Play Live Radio
Next Up:
Available On Air Stations
Our broadcast signal serving the St. George (93.9) area is operating in low-power mode due to mechanical issues. More info.
Politics & Government

Mormon Apostles To Attend Trump Inauguration

Lee Hale
Elders Todd Christofferson and Gary Stevenson of the Quorum of the Twelve Apostles will attend Trump's inaguration at the U.S. Capitol on Friday, January 20th.

Two Mormon apostles will attend Trump’s presidential inauguration next week. Elders Todd Christofferson and Gary Stevenson continue a tradition that goes back more than a century.

General authorities have had a presence at presidential inaugurations since 1873. This includes a visit in 2013 from Dieter Uchtdorf of the First Presidency as President Obama was sworn in for a second term.


But following a highly divisive election anything touching the presidency seems to stand out.


“This one’s a little bit more high profile because of the unusual election of Donald Trump. And also because it is a change of power," says Matthew Burbank, professor of political science at the University of Utah.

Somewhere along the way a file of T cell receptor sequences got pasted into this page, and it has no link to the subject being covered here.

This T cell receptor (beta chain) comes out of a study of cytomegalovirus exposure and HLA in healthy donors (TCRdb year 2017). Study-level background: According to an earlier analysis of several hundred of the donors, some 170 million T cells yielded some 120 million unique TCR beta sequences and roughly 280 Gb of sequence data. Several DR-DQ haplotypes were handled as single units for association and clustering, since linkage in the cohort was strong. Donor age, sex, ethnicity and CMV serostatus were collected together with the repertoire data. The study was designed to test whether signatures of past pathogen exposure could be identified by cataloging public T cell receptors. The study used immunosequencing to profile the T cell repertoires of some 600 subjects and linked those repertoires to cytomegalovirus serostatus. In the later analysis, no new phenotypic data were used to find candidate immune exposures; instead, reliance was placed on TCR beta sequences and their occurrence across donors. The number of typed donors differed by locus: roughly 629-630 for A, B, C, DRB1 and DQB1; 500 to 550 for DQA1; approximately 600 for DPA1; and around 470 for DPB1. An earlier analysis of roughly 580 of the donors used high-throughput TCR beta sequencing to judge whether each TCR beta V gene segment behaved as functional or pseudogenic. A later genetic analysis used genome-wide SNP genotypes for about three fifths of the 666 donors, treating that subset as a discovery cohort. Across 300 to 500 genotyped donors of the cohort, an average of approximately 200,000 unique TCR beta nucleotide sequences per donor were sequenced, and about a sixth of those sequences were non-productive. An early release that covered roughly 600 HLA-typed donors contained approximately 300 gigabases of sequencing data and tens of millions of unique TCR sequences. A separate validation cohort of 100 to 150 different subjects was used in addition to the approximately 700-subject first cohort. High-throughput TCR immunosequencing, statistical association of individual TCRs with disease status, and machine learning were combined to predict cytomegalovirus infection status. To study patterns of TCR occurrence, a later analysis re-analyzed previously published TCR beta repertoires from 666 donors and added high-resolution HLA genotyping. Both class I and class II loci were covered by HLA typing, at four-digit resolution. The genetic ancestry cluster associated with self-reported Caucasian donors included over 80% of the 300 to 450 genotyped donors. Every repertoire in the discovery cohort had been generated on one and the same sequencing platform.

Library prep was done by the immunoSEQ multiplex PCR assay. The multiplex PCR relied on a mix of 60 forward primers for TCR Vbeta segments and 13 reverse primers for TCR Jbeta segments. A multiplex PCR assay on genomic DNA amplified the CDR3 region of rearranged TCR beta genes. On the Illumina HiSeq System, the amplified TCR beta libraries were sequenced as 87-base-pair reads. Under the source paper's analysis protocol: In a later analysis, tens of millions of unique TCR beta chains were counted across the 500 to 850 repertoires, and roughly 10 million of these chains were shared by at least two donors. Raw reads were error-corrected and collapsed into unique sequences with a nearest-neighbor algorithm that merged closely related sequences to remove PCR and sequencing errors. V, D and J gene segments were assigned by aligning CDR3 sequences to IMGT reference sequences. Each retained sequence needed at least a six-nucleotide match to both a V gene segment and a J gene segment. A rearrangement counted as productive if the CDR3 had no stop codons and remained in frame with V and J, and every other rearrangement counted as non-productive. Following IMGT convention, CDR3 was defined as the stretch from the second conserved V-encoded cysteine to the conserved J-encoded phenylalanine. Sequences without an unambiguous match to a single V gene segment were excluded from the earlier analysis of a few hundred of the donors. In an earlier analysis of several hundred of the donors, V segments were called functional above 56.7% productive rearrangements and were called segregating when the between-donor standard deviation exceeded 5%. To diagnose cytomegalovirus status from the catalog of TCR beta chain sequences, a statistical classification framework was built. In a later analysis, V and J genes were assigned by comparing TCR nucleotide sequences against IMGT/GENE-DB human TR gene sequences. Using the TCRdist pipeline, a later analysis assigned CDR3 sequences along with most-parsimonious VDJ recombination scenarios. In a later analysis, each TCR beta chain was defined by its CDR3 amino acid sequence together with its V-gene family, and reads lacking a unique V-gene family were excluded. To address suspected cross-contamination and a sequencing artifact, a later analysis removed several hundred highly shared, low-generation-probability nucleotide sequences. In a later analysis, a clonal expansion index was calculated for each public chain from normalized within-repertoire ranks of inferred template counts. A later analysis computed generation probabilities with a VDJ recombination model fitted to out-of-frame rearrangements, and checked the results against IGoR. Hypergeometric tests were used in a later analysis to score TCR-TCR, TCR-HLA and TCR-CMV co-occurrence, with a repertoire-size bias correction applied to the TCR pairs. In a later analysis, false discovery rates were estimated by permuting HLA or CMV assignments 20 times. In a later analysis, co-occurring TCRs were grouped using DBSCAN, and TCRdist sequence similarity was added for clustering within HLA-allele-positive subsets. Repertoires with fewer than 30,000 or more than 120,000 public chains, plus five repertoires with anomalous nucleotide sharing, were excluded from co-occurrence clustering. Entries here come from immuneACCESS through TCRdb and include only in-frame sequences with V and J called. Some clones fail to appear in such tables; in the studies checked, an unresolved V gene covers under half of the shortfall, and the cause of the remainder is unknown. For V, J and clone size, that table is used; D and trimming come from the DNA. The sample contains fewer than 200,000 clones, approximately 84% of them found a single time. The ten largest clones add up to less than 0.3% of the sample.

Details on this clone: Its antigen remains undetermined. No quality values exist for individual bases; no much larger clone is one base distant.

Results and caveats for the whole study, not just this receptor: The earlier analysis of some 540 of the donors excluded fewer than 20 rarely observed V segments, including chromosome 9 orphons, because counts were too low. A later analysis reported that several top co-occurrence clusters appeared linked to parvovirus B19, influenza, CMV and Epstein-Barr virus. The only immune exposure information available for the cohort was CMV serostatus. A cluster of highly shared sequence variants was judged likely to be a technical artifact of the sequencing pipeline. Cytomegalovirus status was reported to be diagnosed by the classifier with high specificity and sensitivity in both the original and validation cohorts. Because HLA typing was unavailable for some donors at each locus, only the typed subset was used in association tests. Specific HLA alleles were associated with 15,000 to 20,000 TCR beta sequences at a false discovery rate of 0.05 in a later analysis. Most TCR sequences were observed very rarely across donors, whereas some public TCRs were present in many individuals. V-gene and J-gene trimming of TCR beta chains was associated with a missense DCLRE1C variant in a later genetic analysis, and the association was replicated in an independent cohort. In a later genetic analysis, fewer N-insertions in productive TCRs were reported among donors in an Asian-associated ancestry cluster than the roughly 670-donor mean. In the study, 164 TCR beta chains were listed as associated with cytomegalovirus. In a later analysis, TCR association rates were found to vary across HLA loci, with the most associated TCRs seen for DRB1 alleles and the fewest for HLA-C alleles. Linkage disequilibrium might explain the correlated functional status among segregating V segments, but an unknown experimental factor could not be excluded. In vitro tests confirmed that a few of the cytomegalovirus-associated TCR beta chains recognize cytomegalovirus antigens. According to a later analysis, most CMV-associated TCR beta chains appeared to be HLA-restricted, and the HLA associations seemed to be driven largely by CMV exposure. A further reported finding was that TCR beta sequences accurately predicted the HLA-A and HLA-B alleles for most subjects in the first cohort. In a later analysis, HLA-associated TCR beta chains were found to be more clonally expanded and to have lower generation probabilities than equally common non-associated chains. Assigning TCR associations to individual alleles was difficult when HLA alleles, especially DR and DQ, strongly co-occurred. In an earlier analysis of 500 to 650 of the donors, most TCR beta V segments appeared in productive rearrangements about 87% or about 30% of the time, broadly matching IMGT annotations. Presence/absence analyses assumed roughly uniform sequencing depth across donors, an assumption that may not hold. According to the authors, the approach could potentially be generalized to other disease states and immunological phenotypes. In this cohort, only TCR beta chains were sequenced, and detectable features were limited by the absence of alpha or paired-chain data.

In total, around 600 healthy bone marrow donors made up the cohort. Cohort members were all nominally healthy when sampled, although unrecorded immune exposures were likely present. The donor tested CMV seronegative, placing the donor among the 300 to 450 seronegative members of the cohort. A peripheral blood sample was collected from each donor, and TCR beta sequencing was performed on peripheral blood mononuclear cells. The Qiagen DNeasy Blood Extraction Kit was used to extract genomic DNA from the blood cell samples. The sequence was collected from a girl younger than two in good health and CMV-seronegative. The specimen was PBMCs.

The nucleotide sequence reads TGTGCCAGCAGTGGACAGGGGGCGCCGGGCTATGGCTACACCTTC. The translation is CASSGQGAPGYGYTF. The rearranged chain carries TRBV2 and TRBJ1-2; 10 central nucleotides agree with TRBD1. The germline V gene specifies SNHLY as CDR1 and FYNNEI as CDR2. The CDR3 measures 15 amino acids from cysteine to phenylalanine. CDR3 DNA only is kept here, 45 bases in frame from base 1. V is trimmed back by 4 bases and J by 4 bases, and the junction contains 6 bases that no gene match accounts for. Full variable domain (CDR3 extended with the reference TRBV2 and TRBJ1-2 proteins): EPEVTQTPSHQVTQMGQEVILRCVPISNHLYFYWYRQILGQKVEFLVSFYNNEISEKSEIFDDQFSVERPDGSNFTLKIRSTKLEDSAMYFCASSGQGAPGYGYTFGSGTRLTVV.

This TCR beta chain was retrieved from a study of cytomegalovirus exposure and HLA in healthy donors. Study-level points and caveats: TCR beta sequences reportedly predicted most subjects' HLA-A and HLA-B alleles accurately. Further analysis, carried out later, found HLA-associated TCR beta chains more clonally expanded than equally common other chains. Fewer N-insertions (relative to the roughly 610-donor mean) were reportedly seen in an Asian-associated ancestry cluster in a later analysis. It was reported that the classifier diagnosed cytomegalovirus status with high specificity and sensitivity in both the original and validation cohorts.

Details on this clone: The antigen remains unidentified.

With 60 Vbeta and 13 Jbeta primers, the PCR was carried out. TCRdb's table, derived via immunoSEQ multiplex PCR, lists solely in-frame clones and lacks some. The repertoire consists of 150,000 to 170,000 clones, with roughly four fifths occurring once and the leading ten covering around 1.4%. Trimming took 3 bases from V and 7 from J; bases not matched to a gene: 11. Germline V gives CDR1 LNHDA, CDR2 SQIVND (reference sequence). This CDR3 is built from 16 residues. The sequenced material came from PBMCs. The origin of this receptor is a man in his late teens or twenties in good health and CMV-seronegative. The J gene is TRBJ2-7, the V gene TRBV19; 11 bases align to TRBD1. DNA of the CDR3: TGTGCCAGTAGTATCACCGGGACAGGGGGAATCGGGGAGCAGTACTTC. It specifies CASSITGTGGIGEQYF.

Burbank says the switch from one political party in the White House to the other is always significant, especially with an administration like Trump’s moving in. But that doesn’t change the fact that the presence of church leaders is simply business as usual.


“This is not really about public policy or about who’s going to get what under the new administration," says Burbank. "This is just the celebration of a new president and the changing of powers.”


In a statement released Friday morning, Elder Todd Christofferson wrote, “A presidential inauguration is a civic ceremony that transcends the person being inaugurated. It is an act of state, not of politics.” End quote.


Next week’s inauguration will also include a performance from the Mormon Tabernacle Choir. The decision was a controversial one and LDS church leaders have stressed it does not imply support for Trump or the Republican Party.

KUER is listener-supported public radio. Support this work by making a donation today.